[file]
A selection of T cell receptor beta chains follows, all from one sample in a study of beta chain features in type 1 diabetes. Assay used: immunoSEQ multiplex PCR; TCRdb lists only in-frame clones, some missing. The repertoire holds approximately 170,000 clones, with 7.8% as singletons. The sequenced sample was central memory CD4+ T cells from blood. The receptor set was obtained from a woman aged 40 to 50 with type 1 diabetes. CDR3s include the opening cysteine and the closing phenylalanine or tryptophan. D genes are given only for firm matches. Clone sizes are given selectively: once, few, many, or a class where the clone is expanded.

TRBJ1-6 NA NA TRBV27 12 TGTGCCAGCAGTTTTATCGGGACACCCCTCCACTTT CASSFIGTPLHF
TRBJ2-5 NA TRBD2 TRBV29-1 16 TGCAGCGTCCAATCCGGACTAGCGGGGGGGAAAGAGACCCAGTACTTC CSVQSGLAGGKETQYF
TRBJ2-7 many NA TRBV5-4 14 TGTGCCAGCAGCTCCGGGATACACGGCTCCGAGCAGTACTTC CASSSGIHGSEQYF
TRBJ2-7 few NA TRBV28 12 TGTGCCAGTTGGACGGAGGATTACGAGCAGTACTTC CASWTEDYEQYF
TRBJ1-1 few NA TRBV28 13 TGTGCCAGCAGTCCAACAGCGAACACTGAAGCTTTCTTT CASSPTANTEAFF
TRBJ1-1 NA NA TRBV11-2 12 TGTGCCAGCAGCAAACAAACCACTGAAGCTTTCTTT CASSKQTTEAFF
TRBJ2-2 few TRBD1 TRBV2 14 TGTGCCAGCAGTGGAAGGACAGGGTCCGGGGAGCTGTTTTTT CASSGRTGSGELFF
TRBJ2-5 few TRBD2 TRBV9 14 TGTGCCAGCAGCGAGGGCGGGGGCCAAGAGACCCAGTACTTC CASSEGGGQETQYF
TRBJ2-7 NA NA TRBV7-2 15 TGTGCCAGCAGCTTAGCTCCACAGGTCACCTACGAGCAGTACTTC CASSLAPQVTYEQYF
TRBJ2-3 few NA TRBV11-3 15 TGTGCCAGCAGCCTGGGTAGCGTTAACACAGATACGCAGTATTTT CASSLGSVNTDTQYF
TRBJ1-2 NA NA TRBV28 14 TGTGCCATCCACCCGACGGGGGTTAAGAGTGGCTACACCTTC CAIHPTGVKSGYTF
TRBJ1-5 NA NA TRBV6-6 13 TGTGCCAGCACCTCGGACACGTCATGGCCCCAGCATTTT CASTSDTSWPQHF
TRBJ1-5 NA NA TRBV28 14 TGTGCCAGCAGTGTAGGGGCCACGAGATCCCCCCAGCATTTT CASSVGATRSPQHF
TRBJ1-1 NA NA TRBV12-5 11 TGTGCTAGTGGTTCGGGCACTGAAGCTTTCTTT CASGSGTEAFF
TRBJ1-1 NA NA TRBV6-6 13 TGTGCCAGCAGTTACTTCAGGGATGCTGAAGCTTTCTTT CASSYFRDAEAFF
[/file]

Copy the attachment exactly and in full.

A selection of T cell receptor beta chains follows, all from one sample in a study of beta chain features in type 1 diabetes. Assay used: immunoSEQ multiplex PCR; TCRdb lists only in-frame clones, some missing. The repertoire holds approximately 170,000 clones, with 7.8% as singletons. The sequenced sample was central memory CD4+ T cells from blood. The receptor set was obtained from a woman aged 40 to 50 with type 1 diabetes. CDR3s include the opening cysteine and the closing phenylalanine or tryptophan. D genes are given only for firm matches. Clone sizes are given selectively: once, few, many, or a class where the clone is expanded.

TRBJ1-6 NA NA TRBV27 12 TGTGCCAGCAGTTTTATCGGGACACCCCTCCACTTT CASSFIGTPLHF
TRBJ2-5 NA TRBD2 TRBV29-1 16 TGCAGCGTCCAATCCGGACTAGCGGGGGGGAAAGAGACCCAGTACTTC CSVQSGLAGGKETQYF
TRBJ2-7 many NA TRBV5-4 14 TGTGCCAGCAGCTCCGGGATACACGGCTCCGAGCAGTACTTC CASSSGIHGSEQYF
TRBJ2-7 few NA TRBV28 12 TGTGCCAGTTGGACGGAGGATTACGAGCAGTACTTC CASWTEDYEQYF
TRBJ1-1 few NA TRBV28 13 TGTGCCAGCAGTCCAACAGCGAACACTGAAGCTTTCTTT CASSPTANTEAFF
TRBJ1-1 NA NA TRBV11-2 12 TGTGCCAGCAGCAAACAAACCACTGAAGCTTTCTTT CASSKQTTEAFF
TRBJ2-2 few TRBD1 TRBV2 14 TGTGCCAGCAGTGGAAGGACAGGGTCCGGGGAGCTGTTTTTT CASSGRTGSGELFF
TRBJ2-5 few TRBD2 TRBV9 14 TGTGCCAGCAGCGAGGGCGGGGGCCAAGAGACCCAGTACTTC CASSEGGGQETQYF
TRBJ2-7 NA NA TRBV7-2 15 TGTGCCAGCAGCTTAGCTCCACAGGTCACCTACGAGCAGTACTTC CASSLAPQVTYEQYF
TRBJ2-3 few NA TRBV11-3 15 TGTGCCAGCAGCCTGGGTAGCGTTAACACAGATACGCAGTATTTT CASSLGSVNTDTQYF
TRBJ1-2 NA NA TRBV28 14 TGTGCCATCCACCCGACGGGGGTTAAGAGTGGCTACACCTTC CAIHPTGVKSGYTF
TRBJ1-5 NA NA TRBV6-6 13 TGTGCCAGCACCTCGGACACGTCATGGCCCCAGCATTTT CASTSDTSWPQHF
TRBJ1-5 NA NA TRBV28 14 TGTGCCAGCAGTGTAGGGGCCACGAGATCCCCCCAGCATTTT CASSVGATRSPQHF
TRBJ1-1 NA NA TRBV12-5 11 TGTGCTAGTGGTTCGGGCACTGAAGCTTTCTTT CASGSGTEAFF
TRBJ1-1 NA NA TRBV6-6 13 TGTGCCAGCAGTTACTTCAGGGATGCTGAAGCTTTCTTT CASSYFRDAEAFF